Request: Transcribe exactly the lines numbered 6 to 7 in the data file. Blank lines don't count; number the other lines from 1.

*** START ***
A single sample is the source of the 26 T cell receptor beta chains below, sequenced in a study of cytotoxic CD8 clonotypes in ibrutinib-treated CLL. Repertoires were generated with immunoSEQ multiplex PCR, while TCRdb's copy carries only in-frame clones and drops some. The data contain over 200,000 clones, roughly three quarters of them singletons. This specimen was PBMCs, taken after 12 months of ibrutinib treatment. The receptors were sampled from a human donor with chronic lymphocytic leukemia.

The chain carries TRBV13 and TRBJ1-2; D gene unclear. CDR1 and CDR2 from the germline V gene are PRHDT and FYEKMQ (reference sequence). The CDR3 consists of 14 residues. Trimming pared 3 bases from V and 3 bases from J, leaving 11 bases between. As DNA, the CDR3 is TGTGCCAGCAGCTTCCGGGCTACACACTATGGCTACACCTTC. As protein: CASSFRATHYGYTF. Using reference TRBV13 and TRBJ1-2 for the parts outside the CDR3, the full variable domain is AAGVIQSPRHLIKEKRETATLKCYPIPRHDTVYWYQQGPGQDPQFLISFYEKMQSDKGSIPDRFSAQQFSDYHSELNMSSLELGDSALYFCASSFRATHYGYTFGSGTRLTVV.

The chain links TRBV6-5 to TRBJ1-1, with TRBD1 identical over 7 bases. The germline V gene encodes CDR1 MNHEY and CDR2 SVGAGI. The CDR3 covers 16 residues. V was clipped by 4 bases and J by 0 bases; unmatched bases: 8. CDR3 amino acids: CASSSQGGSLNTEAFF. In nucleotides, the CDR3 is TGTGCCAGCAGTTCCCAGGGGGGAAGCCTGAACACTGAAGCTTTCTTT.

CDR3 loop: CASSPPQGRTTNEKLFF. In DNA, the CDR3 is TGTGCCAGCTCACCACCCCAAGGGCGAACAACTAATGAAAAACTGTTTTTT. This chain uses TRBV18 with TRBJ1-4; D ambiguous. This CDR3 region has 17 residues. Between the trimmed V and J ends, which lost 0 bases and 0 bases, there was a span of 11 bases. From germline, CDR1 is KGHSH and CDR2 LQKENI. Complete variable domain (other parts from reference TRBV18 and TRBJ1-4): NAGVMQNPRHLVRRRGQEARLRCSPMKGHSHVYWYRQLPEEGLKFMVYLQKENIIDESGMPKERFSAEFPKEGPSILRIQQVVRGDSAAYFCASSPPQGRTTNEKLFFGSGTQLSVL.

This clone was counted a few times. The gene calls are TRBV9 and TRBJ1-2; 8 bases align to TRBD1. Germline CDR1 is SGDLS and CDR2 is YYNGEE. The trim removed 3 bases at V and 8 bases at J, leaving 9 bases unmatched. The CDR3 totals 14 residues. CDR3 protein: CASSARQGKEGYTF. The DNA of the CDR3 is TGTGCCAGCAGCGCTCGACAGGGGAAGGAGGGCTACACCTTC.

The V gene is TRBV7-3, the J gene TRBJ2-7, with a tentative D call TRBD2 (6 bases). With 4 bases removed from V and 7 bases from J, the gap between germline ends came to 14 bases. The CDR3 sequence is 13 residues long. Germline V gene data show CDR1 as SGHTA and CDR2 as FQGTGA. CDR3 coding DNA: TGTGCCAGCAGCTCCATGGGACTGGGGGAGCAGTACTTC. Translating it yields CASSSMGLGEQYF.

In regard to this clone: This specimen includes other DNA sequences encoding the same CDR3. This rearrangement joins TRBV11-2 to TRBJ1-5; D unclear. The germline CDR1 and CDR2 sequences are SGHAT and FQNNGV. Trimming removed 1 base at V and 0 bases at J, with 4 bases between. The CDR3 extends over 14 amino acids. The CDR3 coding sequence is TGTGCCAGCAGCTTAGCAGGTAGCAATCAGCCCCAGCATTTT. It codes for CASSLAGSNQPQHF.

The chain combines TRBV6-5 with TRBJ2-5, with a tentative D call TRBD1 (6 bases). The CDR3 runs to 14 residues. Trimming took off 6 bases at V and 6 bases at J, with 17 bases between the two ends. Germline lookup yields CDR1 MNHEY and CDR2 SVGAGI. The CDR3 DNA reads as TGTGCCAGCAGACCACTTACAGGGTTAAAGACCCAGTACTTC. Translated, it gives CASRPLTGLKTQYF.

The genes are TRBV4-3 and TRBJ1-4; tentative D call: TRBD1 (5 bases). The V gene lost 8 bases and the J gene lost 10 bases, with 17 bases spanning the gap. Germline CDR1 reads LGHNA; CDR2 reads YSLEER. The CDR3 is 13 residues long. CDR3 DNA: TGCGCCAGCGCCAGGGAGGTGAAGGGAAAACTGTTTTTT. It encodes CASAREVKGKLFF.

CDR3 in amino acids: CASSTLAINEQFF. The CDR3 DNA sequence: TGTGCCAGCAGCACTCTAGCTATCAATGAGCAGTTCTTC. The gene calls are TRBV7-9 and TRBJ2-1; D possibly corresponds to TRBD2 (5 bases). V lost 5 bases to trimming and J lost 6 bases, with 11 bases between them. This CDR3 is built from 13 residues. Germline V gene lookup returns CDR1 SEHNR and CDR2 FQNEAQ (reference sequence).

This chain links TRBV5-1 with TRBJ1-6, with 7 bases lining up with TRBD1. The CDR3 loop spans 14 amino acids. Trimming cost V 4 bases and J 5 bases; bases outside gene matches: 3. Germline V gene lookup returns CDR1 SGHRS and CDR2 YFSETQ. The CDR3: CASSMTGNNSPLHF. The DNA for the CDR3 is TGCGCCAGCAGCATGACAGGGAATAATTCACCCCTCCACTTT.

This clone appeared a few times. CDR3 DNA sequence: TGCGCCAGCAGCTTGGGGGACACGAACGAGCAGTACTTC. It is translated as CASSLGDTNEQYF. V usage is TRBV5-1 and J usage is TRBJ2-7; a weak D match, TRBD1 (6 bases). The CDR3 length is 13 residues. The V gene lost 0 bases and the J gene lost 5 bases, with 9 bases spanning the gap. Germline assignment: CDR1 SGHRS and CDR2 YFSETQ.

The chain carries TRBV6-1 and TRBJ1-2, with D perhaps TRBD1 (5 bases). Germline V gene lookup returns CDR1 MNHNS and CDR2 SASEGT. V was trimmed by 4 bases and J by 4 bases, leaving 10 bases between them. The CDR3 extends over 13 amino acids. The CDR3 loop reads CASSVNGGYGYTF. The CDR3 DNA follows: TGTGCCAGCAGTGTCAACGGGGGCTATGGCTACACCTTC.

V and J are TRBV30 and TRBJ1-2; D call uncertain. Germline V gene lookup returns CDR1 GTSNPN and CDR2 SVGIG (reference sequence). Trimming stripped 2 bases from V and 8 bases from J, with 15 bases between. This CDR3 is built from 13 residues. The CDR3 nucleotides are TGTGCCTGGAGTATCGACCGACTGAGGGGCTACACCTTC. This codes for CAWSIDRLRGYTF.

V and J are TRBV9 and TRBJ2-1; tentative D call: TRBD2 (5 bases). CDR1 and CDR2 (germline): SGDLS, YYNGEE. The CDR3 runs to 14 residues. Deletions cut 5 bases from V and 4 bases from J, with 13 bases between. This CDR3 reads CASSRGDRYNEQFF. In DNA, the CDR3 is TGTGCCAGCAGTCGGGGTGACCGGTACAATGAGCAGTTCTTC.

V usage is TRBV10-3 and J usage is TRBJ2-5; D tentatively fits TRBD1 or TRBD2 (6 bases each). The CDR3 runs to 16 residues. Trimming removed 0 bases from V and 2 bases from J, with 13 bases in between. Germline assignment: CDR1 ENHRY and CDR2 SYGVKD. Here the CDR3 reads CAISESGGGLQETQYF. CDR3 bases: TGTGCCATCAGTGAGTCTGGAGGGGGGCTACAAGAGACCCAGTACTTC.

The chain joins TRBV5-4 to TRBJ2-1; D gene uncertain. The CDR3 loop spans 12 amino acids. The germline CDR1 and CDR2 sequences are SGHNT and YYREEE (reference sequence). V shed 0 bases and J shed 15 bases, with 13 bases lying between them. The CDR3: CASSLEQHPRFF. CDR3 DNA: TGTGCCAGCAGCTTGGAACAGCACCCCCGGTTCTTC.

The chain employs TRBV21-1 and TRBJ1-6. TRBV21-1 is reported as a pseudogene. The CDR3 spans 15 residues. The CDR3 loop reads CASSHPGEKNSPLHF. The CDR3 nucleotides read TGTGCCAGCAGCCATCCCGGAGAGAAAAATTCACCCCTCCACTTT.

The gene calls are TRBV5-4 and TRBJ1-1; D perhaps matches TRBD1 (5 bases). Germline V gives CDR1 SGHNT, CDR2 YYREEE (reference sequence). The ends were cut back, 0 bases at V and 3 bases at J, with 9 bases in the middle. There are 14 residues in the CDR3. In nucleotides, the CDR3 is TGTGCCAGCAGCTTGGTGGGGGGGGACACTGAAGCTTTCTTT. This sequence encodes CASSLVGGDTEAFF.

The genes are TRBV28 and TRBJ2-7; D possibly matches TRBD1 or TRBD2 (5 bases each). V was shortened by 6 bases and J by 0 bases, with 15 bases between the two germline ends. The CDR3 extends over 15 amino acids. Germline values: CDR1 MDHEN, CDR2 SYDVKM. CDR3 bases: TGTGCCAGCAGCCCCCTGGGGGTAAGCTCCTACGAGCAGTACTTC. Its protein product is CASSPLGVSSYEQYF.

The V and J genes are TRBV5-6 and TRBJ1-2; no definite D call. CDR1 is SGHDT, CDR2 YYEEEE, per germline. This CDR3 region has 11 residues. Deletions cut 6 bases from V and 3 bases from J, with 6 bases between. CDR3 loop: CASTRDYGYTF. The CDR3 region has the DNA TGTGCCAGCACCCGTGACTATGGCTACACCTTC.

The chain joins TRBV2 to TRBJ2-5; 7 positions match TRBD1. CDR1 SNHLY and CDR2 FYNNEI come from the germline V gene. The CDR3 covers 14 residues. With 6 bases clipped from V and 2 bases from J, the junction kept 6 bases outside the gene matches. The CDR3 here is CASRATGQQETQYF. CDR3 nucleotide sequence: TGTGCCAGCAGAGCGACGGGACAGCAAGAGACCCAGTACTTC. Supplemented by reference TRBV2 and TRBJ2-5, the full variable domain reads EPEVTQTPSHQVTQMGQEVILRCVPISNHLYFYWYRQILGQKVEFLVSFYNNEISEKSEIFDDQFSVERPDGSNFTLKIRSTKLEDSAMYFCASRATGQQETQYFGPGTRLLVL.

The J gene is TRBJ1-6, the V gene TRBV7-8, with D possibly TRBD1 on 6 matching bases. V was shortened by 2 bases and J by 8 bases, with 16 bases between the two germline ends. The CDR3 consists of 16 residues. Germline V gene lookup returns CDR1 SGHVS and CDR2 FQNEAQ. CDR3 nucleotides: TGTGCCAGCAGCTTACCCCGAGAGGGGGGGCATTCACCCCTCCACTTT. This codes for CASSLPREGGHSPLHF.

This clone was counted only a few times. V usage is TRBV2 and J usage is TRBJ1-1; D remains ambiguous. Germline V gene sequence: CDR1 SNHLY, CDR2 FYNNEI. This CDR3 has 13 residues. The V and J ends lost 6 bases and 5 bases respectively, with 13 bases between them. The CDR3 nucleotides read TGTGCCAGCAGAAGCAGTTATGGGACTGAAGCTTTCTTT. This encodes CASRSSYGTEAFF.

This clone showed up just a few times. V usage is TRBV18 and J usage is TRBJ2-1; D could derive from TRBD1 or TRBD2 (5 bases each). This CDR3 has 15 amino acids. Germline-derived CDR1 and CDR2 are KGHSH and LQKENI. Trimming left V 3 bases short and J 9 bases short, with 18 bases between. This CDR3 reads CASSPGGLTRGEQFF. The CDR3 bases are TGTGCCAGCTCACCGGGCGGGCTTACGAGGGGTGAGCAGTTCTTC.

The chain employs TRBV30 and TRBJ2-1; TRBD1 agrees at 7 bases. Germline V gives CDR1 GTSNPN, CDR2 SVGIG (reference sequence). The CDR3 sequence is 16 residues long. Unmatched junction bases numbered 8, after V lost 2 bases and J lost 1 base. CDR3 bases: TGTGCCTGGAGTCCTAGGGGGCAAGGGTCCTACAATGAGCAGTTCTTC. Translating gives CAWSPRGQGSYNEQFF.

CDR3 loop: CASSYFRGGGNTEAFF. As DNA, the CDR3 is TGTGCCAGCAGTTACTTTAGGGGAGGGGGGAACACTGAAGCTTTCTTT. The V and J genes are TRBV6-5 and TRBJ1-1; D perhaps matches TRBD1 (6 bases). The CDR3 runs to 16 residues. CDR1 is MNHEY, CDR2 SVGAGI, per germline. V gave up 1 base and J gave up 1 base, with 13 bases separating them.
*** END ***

The V gene is TRBV7-3, the J gene TRBJ2-7, with a tentative D call TRBD2 (6 bases). With 4 bases removed from V and 7 bases from J, the gap between germline ends came to 14 bases. The CDR3 sequence is 13 residues long. Germline V gene data show CDR1 as SGHTA and CDR2 as FQGTGA. CDR3 coding DNA: TGTGCCAGCAGCTCCATGGGACTGGGGGAGCAGTACTTC. Translating it yields CASSSMGLGEQYF.

In regard to this clone: This specimen includes other DNA sequences encoding the same CDR3. This rearrangement joins TRBV11-2 to TRBJ1-5; D unclear. The germline CDR1 and CDR2 sequences are SGHAT and FQNNGV. Trimming removed 1 base at V and 0 bases at J, with 4 bases between. The CDR3 extends over 14 amino acids. The CDR3 coding sequence is TGTGCCAGCAGCTTAGCAGGTAGCAATCAGCCCCAGCATTTT. It codes for CASSLAGSNQPQHF.